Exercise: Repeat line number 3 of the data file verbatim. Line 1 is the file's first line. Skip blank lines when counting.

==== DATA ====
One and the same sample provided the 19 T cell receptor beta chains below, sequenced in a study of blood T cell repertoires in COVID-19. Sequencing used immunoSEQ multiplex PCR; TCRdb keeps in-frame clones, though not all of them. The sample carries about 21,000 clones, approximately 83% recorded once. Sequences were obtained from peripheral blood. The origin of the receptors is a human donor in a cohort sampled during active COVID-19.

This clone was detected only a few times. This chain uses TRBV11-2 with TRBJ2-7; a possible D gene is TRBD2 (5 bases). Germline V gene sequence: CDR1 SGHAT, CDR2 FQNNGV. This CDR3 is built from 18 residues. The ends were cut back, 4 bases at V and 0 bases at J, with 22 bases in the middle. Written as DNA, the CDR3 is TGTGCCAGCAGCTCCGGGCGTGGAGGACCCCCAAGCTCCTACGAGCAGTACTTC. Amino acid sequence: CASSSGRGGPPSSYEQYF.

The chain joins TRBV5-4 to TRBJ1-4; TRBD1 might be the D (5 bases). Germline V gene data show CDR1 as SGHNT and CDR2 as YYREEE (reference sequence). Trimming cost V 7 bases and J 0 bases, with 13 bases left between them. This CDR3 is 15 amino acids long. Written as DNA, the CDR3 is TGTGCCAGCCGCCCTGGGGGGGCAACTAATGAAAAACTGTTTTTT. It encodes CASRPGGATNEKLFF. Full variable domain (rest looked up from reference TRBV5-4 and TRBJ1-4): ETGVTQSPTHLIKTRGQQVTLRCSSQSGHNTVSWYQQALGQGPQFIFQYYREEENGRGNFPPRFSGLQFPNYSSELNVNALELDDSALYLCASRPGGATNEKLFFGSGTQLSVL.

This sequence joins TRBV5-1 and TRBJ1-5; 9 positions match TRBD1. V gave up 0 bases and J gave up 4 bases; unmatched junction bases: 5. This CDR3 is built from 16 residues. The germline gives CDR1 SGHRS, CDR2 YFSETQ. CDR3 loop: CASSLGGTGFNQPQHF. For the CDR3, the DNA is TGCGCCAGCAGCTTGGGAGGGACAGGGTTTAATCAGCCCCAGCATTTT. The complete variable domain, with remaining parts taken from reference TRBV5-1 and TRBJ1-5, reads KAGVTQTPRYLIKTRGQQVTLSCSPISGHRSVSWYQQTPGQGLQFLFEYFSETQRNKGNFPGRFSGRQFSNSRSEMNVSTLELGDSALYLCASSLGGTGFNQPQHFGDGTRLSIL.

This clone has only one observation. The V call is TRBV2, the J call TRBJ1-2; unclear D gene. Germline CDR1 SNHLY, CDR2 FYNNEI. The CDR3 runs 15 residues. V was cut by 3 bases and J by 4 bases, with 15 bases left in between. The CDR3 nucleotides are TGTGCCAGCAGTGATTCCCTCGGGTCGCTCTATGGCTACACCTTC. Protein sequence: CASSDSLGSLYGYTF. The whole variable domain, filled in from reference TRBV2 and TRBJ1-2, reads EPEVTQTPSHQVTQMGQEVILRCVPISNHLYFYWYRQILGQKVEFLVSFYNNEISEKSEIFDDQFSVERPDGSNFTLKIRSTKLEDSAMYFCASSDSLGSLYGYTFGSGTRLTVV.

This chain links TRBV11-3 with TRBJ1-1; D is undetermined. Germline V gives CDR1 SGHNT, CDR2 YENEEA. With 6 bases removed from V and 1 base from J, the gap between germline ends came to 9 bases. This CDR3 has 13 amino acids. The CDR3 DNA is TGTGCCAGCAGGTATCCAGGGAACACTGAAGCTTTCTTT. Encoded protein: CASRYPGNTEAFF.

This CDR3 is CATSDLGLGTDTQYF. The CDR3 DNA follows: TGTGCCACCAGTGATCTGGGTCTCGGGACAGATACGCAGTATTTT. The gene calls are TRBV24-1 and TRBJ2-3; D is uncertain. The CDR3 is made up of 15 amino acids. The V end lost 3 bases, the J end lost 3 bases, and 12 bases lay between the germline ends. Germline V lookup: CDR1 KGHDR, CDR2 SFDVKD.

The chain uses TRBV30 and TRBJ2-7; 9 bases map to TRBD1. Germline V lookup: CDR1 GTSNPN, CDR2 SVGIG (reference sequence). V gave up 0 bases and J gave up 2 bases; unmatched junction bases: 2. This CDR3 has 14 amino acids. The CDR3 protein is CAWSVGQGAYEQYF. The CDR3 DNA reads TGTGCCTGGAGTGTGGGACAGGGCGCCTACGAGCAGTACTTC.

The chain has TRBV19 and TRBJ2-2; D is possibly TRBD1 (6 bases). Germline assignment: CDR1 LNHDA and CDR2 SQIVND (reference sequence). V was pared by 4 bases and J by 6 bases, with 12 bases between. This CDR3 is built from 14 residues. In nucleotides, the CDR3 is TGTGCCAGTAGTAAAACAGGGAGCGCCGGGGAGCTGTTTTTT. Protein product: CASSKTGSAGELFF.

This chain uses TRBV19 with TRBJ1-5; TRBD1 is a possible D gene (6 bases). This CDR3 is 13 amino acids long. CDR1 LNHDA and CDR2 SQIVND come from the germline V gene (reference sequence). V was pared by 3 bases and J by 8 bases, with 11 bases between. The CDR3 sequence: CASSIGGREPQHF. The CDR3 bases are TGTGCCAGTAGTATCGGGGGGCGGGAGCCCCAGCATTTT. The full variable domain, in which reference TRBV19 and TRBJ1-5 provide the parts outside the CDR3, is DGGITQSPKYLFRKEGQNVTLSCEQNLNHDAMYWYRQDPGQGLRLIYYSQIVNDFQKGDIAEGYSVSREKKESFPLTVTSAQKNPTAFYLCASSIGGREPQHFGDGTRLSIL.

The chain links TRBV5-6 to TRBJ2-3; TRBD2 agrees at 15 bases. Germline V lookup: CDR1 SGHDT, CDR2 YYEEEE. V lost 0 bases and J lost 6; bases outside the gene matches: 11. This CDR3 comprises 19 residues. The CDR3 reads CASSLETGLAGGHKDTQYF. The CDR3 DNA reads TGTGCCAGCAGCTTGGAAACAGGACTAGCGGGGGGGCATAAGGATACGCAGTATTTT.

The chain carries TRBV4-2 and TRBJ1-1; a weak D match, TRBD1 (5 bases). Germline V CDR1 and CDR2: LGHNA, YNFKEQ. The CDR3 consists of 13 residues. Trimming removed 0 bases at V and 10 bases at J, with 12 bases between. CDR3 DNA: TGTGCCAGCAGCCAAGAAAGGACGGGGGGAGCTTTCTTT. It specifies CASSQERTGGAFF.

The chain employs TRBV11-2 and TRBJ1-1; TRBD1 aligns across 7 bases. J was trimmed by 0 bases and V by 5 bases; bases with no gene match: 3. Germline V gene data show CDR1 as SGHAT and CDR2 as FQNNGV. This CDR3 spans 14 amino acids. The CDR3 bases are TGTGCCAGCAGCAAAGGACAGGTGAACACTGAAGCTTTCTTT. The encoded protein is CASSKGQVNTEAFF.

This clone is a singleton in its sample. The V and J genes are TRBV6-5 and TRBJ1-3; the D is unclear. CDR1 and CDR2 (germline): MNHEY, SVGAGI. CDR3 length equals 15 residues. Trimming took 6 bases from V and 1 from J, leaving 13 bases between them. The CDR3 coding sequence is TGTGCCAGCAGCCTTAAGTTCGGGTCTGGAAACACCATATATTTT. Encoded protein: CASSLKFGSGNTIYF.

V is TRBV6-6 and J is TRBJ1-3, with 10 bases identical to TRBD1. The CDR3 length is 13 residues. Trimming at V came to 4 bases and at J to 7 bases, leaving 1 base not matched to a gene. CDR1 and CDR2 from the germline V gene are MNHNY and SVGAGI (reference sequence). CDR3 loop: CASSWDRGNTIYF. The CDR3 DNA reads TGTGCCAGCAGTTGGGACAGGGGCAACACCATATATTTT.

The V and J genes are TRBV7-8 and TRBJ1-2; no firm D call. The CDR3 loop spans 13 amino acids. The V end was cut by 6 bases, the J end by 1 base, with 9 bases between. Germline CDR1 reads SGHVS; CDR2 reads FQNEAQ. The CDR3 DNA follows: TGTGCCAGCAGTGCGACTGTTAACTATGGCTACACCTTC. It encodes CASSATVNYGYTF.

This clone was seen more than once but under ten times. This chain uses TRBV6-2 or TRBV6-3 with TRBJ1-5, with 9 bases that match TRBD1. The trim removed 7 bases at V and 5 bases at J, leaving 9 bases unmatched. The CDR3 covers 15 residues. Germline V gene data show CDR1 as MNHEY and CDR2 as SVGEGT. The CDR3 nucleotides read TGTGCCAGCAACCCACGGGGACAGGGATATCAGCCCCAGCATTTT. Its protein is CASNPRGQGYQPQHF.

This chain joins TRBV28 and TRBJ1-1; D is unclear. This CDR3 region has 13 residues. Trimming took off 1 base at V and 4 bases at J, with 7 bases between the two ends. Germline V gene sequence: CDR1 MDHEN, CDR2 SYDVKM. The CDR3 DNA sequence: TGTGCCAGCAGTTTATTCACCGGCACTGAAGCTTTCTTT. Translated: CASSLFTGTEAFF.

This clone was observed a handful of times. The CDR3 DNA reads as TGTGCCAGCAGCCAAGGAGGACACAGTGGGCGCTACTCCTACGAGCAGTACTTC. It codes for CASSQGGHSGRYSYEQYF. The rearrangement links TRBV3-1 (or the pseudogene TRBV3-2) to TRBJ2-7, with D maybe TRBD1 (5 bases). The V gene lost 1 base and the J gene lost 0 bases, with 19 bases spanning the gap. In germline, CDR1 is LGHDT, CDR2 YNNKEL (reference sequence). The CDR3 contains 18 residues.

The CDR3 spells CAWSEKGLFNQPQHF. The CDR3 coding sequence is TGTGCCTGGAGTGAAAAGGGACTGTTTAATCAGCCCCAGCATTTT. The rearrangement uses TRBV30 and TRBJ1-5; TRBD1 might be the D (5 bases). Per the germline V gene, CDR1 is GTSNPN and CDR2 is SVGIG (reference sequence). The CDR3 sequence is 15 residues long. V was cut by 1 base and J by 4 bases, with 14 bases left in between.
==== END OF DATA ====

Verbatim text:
The chain joins TRBV5-4 to TRBJ1-4; TRBD1 might be the D (5 bases). Germline V gene data show CDR1 as SGHNT and CDR2 as YYREEE (reference sequence). Trimming cost V 7 bases and J 0 bases, with 13 bases left between them. This CDR3 is 15 amino acids long. Written as DNA, the CDR3 is TGTGCCAGCCGCCCTGGGGGGGCAACTAATGAAAAACTGTTTTTT. It encodes CASRPGGATNEKLFF. Full variable domain (rest looked up from reference TRBV5-4 and TRBJ1-4): ETGVTQSPTHLIKTRGQQVTLRCSSQSGHNTVSWYQQALGQGPQFIFQYYREEENGRGNFPPRFSGLQFPNYSSELNVNALELDDSALYLCASRPGGATNEKLFFGSGTQLSVL.